Earlier this week, food columnist Ari LeVaux set off a storm of media reaction with a piece with this premise: tiny plant RNAs, recently discovered to survive digestion and alter host gene expression, are a major reason why genetically modified foods should be considered dangerous. For anyone familiar with the paper he referred to, or with molecular biology in general, the article was full of conflation and sloppy logic, and even as it became the most-emailed story on TheAtlantic.com, where it was published, biology bloggers and science writers were pointing out its significant flaws. To his credit, LeVaux revised the article to fix many (though not all) of the errors concerning genetics; the new version appeared yesterday at AlterNet and today replaced his original piece at The Atlantic.
So what did LeVaux get so wrong, and, once all of the wheat was sorted from the chaff, was there anything to what he was trying to say?
At the heart of the fracas is LeVaux’s claim that a class of molecules called miRNA is a reason to fear GMOs specifically, more than any other food plant or animal. miRNA, which is short for microRNA, is a class of molecules that perform various tasks in plants and animals. They were first discovered about twenty years ago, in nematode worms, and they regulate gene expression by binding the messenger RNA involved in translating a gene into a protein. The messenger RNA carries the “message” of the DNA’s sequence to a group of enzymes that translate it into the amino acid sequence of a protein. But if a miRNA binds to a messenger RNA, the message is destroyed, and the protein is never made. Thus, miRNA can be a powerful tool for preventing the expression of genes. In fact, that is what’s made it such an important lab tool in recent years: it allows researchers to knock down the expression of genes without physically removing them from an organism’s genome.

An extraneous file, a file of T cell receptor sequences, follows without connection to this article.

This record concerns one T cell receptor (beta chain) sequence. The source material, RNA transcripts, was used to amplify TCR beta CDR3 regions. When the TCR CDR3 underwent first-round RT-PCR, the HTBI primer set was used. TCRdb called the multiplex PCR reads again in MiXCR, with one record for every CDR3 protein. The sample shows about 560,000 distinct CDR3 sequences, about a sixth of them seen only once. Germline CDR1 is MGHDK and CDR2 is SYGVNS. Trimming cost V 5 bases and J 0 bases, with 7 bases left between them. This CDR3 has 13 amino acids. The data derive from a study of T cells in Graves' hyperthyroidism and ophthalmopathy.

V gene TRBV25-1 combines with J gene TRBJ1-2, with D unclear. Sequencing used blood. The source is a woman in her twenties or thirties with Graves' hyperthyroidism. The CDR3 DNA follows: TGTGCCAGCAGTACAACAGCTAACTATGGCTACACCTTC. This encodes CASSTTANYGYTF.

In the paper that LeVaux pegged his article on, Nanjing University researchers found that miRNAs usually seen in rice were circulating in the blood of humans, and that mice fed rice had the miRNA in their blood as well. That particular miRNA, in its native context, regulates plant development. When the researchers added it to human cells, it appeared to bind to the messenger RNA of a gene involved in removing cholesterol from the blood. Previous papers had found that plants have plenty of miRNA floating around in them [pdf] (as does just about everything we eat, since plants and animals make them by the thousands), but having them show up whole and unmolested in blood, apparently after digestion, was a new and very intriguing discovery.